September 11 was the 14th Anniversary of 9/11 and the trees were just beginning to show their first blushes of autumnal glory. 9/11. I remember that day so clearly. I had finished chairing a meeting of the gathering of ministers and priests in Prescott, Ontario. And for some weird reason, decided to take the five-minute journey over the international bridge to go to the Walmart in Ogdensburg NY.
They have different things in the U.S. Walmarts!
I try not to get too caught up in political correctness or anything political, really. Oh, I have my opinions about things, but I see my task as a minister in helping the people in my congregation come to their own understanding about what God would have them do about things like Divestment in Israel/Palestine, Keystone XL, Homosexuality and Biblical interpretation.
Every year is getting shorter, never seem to find the time
Plans that either come to naught or half a page of scribbled lines
Hanging on in quiet desperation is the English way
The time is gone, the song is over, thought I'd something more to say
“Time” by Pink Floyd
Time is on my side, yes it is
“Time is on my side” as recorded by the Rolling Stones
There are two types of time, according to the Ancient Greeks – the forebearers of our modern thought: Chronos and Kairos. And they both have their place. Chronos is the time we measure by clocks: minutes, seconds, millennia, googles (look it up!). And it seems to be the sort of time that the rock bands Pink Floyd and the Rolling Stones sing of. But the other type is different.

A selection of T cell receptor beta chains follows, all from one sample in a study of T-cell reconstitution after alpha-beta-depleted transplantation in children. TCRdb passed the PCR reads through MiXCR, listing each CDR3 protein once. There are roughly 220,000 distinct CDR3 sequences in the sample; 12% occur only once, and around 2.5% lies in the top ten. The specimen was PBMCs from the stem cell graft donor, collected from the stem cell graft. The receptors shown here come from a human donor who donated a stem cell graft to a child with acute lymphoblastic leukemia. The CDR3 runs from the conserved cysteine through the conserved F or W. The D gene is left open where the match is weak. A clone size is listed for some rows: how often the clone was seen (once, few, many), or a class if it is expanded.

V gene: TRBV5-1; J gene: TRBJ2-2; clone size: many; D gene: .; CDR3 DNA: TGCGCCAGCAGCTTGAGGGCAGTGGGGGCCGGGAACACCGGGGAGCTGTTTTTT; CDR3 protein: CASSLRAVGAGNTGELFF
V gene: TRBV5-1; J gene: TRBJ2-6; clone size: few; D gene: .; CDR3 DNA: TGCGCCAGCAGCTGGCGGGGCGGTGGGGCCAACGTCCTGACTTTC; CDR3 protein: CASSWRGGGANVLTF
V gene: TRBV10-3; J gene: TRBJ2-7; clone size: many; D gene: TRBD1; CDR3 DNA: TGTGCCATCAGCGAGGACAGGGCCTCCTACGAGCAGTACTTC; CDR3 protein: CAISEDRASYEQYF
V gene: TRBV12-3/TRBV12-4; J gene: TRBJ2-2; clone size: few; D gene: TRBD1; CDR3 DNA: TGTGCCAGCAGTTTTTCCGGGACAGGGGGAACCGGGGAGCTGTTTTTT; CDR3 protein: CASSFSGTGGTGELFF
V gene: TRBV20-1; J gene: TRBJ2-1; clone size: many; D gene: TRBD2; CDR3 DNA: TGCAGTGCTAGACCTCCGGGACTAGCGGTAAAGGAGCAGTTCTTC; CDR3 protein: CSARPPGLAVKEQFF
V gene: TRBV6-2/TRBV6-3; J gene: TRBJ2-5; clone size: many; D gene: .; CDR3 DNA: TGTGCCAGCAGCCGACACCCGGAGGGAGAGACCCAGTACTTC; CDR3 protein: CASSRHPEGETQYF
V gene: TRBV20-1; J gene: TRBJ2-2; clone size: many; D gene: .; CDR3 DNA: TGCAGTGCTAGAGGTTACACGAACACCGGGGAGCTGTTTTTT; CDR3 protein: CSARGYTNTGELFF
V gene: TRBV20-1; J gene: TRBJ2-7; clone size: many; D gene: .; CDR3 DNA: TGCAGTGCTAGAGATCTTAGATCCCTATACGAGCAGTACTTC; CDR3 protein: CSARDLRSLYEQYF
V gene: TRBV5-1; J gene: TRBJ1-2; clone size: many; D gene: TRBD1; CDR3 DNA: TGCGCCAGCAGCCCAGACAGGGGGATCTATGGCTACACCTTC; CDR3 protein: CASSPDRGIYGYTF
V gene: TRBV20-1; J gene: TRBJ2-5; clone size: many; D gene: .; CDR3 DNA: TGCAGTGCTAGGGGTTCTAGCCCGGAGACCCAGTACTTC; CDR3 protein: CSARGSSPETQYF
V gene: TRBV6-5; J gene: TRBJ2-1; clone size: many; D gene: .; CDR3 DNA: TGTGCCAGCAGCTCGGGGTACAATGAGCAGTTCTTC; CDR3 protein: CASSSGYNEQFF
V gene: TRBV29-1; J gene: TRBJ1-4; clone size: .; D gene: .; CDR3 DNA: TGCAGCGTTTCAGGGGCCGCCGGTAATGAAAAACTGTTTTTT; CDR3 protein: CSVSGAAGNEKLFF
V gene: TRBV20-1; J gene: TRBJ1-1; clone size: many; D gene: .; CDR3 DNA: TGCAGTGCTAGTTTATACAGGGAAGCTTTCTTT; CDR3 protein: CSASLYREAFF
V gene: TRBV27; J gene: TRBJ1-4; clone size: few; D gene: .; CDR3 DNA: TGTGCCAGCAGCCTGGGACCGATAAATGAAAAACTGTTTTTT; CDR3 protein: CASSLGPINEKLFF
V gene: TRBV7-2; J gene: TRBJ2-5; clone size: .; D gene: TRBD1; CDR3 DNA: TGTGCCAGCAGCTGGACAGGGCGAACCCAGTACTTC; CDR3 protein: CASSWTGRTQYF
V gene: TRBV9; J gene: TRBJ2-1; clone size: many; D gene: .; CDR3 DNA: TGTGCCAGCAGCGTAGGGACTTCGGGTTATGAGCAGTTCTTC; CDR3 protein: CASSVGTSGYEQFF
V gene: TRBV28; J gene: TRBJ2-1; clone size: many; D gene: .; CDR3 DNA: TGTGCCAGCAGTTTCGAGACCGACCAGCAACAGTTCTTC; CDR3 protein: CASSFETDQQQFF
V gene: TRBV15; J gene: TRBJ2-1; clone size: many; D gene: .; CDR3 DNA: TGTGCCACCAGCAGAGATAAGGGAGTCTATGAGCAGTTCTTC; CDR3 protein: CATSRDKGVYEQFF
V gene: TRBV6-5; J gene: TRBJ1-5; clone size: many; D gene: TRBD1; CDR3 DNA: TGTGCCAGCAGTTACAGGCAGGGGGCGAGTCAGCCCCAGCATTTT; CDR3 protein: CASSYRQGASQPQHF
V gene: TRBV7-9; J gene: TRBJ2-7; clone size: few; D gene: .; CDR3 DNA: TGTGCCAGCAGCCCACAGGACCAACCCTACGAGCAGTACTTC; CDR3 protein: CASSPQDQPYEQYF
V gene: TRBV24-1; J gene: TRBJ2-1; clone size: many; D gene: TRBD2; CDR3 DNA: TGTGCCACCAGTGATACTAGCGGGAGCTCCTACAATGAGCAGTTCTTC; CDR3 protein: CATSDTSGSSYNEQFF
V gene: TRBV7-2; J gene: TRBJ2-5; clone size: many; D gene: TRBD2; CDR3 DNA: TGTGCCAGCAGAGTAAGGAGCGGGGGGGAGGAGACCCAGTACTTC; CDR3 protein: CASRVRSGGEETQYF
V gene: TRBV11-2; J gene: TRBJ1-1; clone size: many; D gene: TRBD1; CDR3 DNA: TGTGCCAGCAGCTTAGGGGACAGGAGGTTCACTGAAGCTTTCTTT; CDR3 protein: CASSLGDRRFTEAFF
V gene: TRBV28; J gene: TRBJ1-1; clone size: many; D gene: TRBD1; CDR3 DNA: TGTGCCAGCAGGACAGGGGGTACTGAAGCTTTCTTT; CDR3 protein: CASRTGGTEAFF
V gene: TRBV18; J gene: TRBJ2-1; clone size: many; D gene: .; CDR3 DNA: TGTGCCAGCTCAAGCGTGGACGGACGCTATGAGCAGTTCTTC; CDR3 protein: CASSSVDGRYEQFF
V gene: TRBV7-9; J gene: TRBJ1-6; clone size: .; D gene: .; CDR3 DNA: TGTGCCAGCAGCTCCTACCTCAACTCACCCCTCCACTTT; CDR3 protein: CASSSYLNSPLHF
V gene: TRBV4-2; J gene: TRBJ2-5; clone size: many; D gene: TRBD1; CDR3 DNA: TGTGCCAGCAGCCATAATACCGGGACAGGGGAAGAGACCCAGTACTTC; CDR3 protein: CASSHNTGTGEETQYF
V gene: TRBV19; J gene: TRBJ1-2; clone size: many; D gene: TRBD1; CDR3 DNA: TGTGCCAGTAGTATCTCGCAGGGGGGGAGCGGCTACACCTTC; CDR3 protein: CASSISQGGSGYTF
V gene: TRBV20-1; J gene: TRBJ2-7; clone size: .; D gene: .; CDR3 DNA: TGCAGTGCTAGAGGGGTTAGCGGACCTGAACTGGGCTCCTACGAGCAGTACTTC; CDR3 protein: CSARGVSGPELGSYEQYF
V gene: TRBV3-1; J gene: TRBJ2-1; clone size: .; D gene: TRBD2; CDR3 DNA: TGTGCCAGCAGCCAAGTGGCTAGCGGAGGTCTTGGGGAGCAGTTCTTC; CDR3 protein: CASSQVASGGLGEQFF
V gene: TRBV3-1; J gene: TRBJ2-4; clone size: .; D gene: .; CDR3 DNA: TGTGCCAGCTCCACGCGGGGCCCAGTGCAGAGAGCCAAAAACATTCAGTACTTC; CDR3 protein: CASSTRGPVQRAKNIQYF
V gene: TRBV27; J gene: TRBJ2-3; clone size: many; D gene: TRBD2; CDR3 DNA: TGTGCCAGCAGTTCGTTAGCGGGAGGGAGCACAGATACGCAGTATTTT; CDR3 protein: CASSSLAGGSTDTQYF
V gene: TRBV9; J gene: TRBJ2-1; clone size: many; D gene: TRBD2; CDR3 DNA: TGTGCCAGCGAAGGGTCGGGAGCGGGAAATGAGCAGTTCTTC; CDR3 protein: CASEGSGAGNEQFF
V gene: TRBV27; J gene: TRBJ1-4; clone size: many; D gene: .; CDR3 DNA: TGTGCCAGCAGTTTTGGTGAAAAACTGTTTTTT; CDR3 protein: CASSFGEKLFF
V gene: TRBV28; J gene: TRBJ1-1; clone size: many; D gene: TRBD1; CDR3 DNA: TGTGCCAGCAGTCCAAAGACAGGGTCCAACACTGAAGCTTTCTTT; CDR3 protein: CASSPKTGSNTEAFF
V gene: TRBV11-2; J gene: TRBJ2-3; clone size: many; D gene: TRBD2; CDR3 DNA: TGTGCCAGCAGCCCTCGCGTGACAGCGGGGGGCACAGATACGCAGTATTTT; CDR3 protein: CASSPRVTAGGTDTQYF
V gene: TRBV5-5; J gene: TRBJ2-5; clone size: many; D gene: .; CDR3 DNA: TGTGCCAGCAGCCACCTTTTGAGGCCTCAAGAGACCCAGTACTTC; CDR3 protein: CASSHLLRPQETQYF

What does it mean to “be” a Christian? For a lot of us we self-identify by “going” to church; if I go to Church, I’m a Christian. Makes sense. But then we might get bogged down in the whole “do I have to go to Church to be a Christian” argument. And, frankly, we don’t need any more arguments.
I am “recuperating” after a busy week at the 2015 Cruxifusion Conference that was held at Wellington Square United Church, Burlington Ontario April 26 to 30. It was a gathering of 90 United Church ministers of all stripes and splotches—from radically progressive theological liberals to grumpy “regressive” theological conservatives—but who hold one thing in common: the most important thing in all the universe, Jesus Christ.